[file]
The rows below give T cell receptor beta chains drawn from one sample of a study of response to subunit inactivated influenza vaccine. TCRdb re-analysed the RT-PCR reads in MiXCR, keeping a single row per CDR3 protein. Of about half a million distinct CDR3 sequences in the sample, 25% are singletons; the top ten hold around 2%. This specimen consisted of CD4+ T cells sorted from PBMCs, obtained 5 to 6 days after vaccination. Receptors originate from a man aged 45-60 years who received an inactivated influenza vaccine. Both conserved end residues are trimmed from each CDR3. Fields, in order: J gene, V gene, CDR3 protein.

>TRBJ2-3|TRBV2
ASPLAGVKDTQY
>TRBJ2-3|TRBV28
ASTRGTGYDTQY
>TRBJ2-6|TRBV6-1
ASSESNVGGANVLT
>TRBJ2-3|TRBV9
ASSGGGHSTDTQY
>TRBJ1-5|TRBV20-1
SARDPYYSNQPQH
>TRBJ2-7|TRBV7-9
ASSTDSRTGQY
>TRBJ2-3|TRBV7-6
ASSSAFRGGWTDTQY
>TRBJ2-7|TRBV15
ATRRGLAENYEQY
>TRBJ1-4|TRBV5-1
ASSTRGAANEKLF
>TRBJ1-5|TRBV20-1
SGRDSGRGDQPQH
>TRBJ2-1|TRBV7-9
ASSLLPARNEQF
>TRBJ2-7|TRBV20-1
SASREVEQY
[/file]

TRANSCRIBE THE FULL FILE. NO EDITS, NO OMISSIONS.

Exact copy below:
The rows below give T cell receptor beta chains drawn from one sample of a study of response to subunit inactivated influenza vaccine. TCRdb re-analysed the RT-PCR reads in MiXCR, keeping a single row per CDR3 protein. Of about half a million distinct CDR3 sequences in the sample, 25% are singletons; the top ten hold around 2%. This specimen consisted of CD4+ T cells sorted from PBMCs, obtained 5 to 6 days after vaccination. Receptors originate from a man aged 45-60 years who received an inactivated influenza vaccine. Both conserved end residues are trimmed from each CDR3. Fields, in order: J gene, V gene, CDR3 protein.

>TRBJ2-3|TRBV2
ASPLAGVKDTQY
>TRBJ2-3|TRBV28
ASTRGTGYDTQY
>TRBJ2-6|TRBV6-1
ASSESNVGGANVLT
>TRBJ2-3|TRBV9
ASSGGGHSTDTQY
>TRBJ1-5|TRBV20-1
SARDPYYSNQPQH
>TRBJ2-7|TRBV7-9
ASSTDSRTGQY
>TRBJ2-3|TRBV7-6
ASSSAFRGGWTDTQY
>TRBJ2-7|TRBV15
ATRRGLAENYEQY
>TRBJ1-4|TRBV5-1
ASSTRGAANEKLF
>TRBJ1-5|TRBV20-1
SGRDSGRGDQPQH
>TRBJ2-1|TRBV7-9
ASSLLPARNEQF
>TRBJ2-7|TRBV20-1
SASREVEQY